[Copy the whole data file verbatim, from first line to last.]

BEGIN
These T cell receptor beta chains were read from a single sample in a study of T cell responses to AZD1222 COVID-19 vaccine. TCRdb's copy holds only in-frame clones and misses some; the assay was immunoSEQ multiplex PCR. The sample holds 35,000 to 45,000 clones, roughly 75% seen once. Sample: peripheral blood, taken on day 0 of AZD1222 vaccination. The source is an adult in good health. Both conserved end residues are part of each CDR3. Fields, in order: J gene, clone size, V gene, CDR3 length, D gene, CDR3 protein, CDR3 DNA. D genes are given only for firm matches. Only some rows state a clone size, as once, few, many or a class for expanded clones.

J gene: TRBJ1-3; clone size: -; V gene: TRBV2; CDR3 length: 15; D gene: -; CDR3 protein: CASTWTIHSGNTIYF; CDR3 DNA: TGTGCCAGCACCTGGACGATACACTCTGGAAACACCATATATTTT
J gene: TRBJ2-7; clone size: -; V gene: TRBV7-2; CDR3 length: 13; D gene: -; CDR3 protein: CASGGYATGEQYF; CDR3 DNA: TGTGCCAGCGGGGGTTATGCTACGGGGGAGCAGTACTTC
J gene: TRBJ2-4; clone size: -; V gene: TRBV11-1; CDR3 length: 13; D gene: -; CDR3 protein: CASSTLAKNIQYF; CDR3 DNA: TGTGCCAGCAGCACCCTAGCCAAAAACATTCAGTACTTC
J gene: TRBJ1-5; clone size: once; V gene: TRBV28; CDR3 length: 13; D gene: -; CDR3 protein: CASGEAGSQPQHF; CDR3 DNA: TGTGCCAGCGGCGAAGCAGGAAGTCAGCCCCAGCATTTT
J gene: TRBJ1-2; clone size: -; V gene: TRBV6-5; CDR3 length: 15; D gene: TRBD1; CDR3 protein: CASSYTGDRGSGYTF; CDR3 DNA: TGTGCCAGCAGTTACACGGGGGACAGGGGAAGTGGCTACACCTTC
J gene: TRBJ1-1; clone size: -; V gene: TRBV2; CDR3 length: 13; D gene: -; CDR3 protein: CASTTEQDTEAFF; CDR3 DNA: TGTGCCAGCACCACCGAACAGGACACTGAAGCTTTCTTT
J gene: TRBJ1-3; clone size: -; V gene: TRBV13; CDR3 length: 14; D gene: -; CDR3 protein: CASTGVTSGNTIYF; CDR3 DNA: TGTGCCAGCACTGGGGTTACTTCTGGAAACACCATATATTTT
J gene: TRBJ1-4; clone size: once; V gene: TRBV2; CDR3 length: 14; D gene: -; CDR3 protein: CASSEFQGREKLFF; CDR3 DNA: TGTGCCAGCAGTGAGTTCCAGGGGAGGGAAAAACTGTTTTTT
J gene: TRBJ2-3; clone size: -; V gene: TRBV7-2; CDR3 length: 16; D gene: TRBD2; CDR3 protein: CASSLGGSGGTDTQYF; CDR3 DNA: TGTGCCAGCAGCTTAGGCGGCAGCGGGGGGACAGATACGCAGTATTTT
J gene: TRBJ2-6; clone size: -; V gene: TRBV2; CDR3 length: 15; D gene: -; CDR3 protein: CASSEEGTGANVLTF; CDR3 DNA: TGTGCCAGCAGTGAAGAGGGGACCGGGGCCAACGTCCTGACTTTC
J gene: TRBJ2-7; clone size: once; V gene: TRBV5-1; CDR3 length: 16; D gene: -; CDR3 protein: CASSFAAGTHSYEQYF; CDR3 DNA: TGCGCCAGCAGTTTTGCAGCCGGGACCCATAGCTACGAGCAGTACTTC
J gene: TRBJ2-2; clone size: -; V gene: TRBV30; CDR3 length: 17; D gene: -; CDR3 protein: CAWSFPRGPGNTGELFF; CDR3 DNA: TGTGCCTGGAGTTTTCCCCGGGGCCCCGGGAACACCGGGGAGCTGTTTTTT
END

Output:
These T cell receptor beta chains were read from a single sample in a study of T cell responses to AZD1222 COVID-19 vaccine. TCRdb's copy holds only in-frame clones and misses some; the assay was immunoSEQ multiplex PCR. The sample holds 35,000 to 45,000 clones, roughly 75% seen once. Sample: peripheral blood, taken on day 0 of AZD1222 vaccination. The source is an adult in good health. Both conserved end residues are part of each CDR3. Fields, in order: J gene, clone size, V gene, CDR3 length, D gene, CDR3 protein, CDR3 DNA. D genes are given only for firm matches. Only some rows state a clone size, as once, few, many or a class for expanded clones.

J gene: TRBJ1-3; clone size: -; V gene: TRBV2; CDR3 length: 15; D gene: -; CDR3 protein: CASTWTIHSGNTIYF; CDR3 DNA: TGTGCCAGCACCTGGACGATACACTCTGGAAACACCATATATTTT
J gene: TRBJ2-7; clone size: -; V gene: TRBV7-2; CDR3 length: 13; D gene: -; CDR3 protein: CASGGYATGEQYF; CDR3 DNA: TGTGCCAGCGGGGGTTATGCTACGGGGGAGCAGTACTTC
J gene: TRBJ2-4; clone size: -; V gene: TRBV11-1; CDR3 length: 13; D gene: -; CDR3 protein: CASSTLAKNIQYF; CDR3 DNA: TGTGCCAGCAGCACCCTAGCCAAAAACATTCAGTACTTC
J gene: TRBJ1-5; clone size: once; V gene: TRBV28; CDR3 length: 13; D gene: -; CDR3 protein: CASGEAGSQPQHF; CDR3 DNA: TGTGCCAGCGGCGAAGCAGGAAGTCAGCCCCAGCATTTT
J gene: TRBJ1-2; clone size: -; V gene: TRBV6-5; CDR3 length: 15; D gene: TRBD1; CDR3 protein: CASSYTGDRGSGYTF; CDR3 DNA: TGTGCCAGCAGTTACACGGGGGACAGGGGAAGTGGCTACACCTTC
J gene: TRBJ1-1; clone size: -; V gene: TRBV2; CDR3 length: 13; D gene: -; CDR3 protein: CASTTEQDTEAFF; CDR3 DNA: TGTGCCAGCACCACCGAACAGGACACTGAAGCTTTCTTT
J gene: TRBJ1-3; clone size: -; V gene: TRBV13; CDR3 length: 14; D gene: -; CDR3 protein: CASTGVTSGNTIYF; CDR3 DNA: TGTGCCAGCACTGGGGTTACTTCTGGAAACACCATATATTTT
J gene: TRBJ1-4; clone size: once; V gene: TRBV2; CDR3 length: 14; D gene: -; CDR3 protein: CASSEFQGREKLFF; CDR3 DNA: TGTGCCAGCAGTGAGTTCCAGGGGAGGGAAAAACTGTTTTTT
J gene: TRBJ2-3; clone size: -; V gene: TRBV7-2; CDR3 length: 16; D gene: TRBD2; CDR3 protein: CASSLGGSGGTDTQYF; CDR3 DNA: TGTGCCAGCAGCTTAGGCGGCAGCGGGGGGACAGATACGCAGTATTTT
J gene: TRBJ2-6; clone size: -; V gene: TRBV2; CDR3 length: 15; D gene: -; CDR3 protein: CASSEEGTGANVLTF; CDR3 DNA: TGTGCCAGCAGTGAAGAGGGGACCGGGGCCAACGTCCTGACTTTC
J gene: TRBJ2-7; clone size: once; V gene: TRBV5-1; CDR3 length: 16; D gene: -; CDR3 protein: CASSFAAGTHSYEQYF; CDR3 DNA: TGCGCCAGCAGTTTTGCAGCCGGGACCCATAGCTACGAGCAGTACTTC
J gene: TRBJ2-2; clone size: -; V gene: TRBV30; CDR3 length: 17; D gene: -; CDR3 protein: CAWSFPRGPGNTGELFF; CDR3 DNA: TGTGCCTGGAGTTTTCCCCGGGGCCCCGGGAACACCGGGGAGCTGTTTTTT